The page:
In 1990 I was issued an M1911A1 .45 caliber pistol that had been manufactured by Remington Rand during WWII. Though a stout and reliable firearm, my Colt had one limitation.
To put it mildly, I was surprised the bullets ever hit the ground. At 25m I had a shot group of around 2 feet.
Now, I was (and still am) by no means an expert on firearms, and stories abound regarding the inaccuracy issues of the M1911A1, but the one thing I did know was the .45 was, and still is, used extensively in pistol competitions, so I knew the weapon design was not the issue, nor was the ammunition, but I was at a loss as to why I literally couldnt hit the target right in front of me.
This went on for a year or so until we got a new Platoon Leader in our company who also happened to be something of a shade-tree gunsmith and a Colt collector. What he said was, no the weapons arent bad, and the ammunition, while not match grade, wasnt the cause, but rather, the Armys level of tolerance in key components. Bottom line, all my troubles centered on the barrel and barrel bushing. Upon further inspection it was noted that when fully seated (slide all the way forward) my barrel was still capable of movement, a LOT of movement, as was explained to me, which obviously was having an effect on my accuracy. Unfortunately, as the LT explained, that slop was still within Army tolerance, so technically there was nothing to be done.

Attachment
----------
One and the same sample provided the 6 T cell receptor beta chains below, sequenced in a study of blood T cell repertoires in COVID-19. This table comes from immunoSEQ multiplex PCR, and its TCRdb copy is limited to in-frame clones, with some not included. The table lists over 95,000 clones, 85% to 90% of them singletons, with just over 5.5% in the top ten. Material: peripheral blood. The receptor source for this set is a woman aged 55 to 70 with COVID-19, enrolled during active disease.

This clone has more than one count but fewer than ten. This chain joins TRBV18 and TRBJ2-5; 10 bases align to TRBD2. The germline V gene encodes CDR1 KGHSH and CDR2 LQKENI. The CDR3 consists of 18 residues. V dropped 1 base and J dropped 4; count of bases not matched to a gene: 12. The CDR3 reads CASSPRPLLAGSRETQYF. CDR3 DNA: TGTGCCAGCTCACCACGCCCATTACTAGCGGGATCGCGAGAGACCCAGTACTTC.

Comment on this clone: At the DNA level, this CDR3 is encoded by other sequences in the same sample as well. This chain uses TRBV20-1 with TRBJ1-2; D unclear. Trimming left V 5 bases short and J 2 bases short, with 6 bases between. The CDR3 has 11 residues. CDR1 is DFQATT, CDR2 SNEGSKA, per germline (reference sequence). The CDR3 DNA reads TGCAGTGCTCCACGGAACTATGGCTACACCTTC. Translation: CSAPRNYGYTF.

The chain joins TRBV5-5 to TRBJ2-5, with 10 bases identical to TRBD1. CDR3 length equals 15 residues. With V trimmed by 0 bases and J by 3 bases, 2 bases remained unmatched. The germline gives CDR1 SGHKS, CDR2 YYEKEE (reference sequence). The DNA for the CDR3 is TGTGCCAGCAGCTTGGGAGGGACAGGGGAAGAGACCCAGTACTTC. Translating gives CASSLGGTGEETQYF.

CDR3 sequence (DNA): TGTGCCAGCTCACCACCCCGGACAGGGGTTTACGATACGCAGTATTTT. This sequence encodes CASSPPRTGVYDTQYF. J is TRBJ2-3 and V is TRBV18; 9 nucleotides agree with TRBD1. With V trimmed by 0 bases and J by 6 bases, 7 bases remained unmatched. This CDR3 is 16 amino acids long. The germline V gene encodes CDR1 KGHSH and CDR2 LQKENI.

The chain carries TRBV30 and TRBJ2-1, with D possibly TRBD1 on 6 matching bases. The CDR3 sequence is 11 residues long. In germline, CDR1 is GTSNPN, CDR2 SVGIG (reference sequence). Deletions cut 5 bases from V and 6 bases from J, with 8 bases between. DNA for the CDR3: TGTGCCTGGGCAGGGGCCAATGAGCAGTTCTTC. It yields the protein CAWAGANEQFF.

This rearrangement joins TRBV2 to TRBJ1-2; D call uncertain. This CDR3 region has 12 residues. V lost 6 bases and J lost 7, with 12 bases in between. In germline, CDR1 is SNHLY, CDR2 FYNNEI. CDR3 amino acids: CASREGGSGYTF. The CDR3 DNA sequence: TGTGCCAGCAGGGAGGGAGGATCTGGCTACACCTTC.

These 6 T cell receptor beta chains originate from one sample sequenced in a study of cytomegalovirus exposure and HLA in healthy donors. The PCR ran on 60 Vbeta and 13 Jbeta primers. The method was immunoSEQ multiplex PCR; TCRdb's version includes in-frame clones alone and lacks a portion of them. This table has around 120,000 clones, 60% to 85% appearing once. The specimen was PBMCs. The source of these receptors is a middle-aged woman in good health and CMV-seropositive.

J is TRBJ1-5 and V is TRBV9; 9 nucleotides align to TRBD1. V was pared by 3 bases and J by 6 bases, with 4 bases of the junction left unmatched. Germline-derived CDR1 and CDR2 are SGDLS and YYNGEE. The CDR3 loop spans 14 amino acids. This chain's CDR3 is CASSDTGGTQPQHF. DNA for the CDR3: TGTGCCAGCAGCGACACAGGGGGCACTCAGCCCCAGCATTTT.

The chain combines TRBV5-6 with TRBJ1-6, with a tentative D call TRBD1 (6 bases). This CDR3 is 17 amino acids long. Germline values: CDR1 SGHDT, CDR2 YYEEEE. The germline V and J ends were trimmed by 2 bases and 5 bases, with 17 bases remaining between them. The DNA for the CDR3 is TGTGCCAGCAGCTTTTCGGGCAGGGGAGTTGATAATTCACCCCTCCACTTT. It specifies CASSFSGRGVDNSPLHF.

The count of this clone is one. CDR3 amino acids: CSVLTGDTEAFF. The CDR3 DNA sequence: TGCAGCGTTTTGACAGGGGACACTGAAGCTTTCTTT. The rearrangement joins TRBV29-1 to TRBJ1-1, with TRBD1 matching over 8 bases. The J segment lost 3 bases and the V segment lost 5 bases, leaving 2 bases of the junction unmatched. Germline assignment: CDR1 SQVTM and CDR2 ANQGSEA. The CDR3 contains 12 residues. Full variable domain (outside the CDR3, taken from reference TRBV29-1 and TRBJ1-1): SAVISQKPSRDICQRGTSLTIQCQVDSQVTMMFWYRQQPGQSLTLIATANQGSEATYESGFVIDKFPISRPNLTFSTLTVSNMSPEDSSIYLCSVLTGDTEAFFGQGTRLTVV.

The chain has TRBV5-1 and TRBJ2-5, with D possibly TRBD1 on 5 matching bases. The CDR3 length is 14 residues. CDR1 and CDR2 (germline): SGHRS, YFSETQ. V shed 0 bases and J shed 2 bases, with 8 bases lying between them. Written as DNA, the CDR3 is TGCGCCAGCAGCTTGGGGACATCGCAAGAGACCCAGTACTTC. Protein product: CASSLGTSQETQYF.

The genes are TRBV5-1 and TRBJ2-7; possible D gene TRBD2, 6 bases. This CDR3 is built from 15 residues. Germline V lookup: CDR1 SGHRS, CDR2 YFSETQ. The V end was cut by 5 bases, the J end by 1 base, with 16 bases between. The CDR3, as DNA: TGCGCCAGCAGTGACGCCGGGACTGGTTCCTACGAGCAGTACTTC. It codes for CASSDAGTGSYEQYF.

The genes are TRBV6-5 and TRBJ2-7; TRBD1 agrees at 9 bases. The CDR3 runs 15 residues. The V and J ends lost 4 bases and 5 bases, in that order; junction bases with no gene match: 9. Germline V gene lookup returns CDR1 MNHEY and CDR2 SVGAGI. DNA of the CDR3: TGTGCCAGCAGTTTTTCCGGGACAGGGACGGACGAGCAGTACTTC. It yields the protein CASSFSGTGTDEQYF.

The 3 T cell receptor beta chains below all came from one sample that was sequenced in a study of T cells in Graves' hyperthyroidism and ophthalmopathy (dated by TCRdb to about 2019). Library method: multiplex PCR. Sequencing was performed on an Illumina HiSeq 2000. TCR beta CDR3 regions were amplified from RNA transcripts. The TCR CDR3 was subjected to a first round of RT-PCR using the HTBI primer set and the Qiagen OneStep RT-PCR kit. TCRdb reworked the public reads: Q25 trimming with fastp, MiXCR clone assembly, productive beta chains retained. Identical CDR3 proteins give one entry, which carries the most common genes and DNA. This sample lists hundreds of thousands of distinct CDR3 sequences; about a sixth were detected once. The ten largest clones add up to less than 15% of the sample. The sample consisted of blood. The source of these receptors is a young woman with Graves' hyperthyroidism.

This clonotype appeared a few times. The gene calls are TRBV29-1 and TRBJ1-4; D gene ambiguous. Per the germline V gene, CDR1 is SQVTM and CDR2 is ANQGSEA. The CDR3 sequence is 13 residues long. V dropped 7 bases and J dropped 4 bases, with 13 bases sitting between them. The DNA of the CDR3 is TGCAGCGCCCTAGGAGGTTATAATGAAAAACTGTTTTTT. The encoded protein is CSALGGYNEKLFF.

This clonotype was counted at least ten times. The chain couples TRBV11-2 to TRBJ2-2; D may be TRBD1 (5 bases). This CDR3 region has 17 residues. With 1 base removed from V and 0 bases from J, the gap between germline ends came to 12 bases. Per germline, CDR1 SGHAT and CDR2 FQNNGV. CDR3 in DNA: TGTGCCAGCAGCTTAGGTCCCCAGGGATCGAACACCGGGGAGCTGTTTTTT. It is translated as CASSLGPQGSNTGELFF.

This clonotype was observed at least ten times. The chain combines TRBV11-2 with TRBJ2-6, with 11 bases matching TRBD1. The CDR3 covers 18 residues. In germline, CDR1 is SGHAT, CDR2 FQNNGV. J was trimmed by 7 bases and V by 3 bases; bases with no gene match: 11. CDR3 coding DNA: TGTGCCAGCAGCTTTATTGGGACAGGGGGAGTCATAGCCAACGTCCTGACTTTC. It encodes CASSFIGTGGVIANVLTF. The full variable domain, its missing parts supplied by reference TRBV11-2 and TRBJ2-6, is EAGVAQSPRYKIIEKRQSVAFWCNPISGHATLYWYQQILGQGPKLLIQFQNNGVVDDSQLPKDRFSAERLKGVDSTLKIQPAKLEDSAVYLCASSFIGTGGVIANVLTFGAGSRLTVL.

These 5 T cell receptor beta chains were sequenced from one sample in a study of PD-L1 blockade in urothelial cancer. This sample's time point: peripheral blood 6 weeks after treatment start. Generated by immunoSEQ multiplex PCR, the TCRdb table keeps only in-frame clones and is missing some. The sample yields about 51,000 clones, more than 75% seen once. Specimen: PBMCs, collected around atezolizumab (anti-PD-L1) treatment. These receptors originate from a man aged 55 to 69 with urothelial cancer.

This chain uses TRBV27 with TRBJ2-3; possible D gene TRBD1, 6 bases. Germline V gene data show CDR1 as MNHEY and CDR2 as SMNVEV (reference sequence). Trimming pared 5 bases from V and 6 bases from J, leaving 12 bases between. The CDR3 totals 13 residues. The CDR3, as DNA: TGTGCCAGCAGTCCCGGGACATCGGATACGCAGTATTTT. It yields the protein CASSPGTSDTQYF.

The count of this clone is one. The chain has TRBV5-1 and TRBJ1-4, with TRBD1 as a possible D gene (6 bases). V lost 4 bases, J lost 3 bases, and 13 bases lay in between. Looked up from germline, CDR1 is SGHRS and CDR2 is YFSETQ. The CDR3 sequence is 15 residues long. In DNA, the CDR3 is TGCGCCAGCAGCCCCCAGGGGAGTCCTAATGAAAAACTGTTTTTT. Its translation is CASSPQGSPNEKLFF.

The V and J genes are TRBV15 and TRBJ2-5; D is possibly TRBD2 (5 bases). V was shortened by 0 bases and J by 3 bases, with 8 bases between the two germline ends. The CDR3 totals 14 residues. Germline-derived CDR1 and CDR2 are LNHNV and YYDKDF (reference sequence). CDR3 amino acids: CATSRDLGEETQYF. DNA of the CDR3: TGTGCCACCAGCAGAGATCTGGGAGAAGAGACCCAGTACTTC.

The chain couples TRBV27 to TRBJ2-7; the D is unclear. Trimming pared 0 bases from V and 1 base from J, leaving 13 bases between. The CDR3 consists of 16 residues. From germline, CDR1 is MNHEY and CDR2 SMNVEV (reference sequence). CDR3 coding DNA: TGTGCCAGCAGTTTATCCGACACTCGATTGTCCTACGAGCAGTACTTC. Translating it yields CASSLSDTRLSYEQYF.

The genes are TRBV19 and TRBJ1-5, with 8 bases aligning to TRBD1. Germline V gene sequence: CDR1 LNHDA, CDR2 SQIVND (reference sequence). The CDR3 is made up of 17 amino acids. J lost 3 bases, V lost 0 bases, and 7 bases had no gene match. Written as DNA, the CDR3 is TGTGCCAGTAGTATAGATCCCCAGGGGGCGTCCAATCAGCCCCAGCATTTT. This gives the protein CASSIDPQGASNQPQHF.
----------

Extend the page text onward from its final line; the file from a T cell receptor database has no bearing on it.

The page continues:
Well, the next day what should appear but a Brownells catalogue, listing all the parts I would need to fix my .45. I purchased a barrel, barrel bushing, barrel link and pin (as well as a plastic deadfall hammer and some lapping compound to fit the barrel and bushing to the slide) and then spent the next field problem hammering the slide back and forth the fit them.
The results, however, were immediate and satisfying. My shot groups had collapsed to about 5 (good I thought, considering I was still shooting a stock slide and receiver.) The Lt., on the other hand, was shooting VERY good groups, but then hed gone the extra step to get a complete fitted slide assembly, to include adjustable rear sight; after qualifying hed just remove his slide, re-attach the Army issue one, and turn the .45 back into the arms room (which would explain why folk who checked his .45 out to qualify with didnt do so well.)
Anyway, that small investment on my part not only dispelled all those accuracy issues surrounding the .45, but also improved the quality of my shooting.
-- Eric Daniel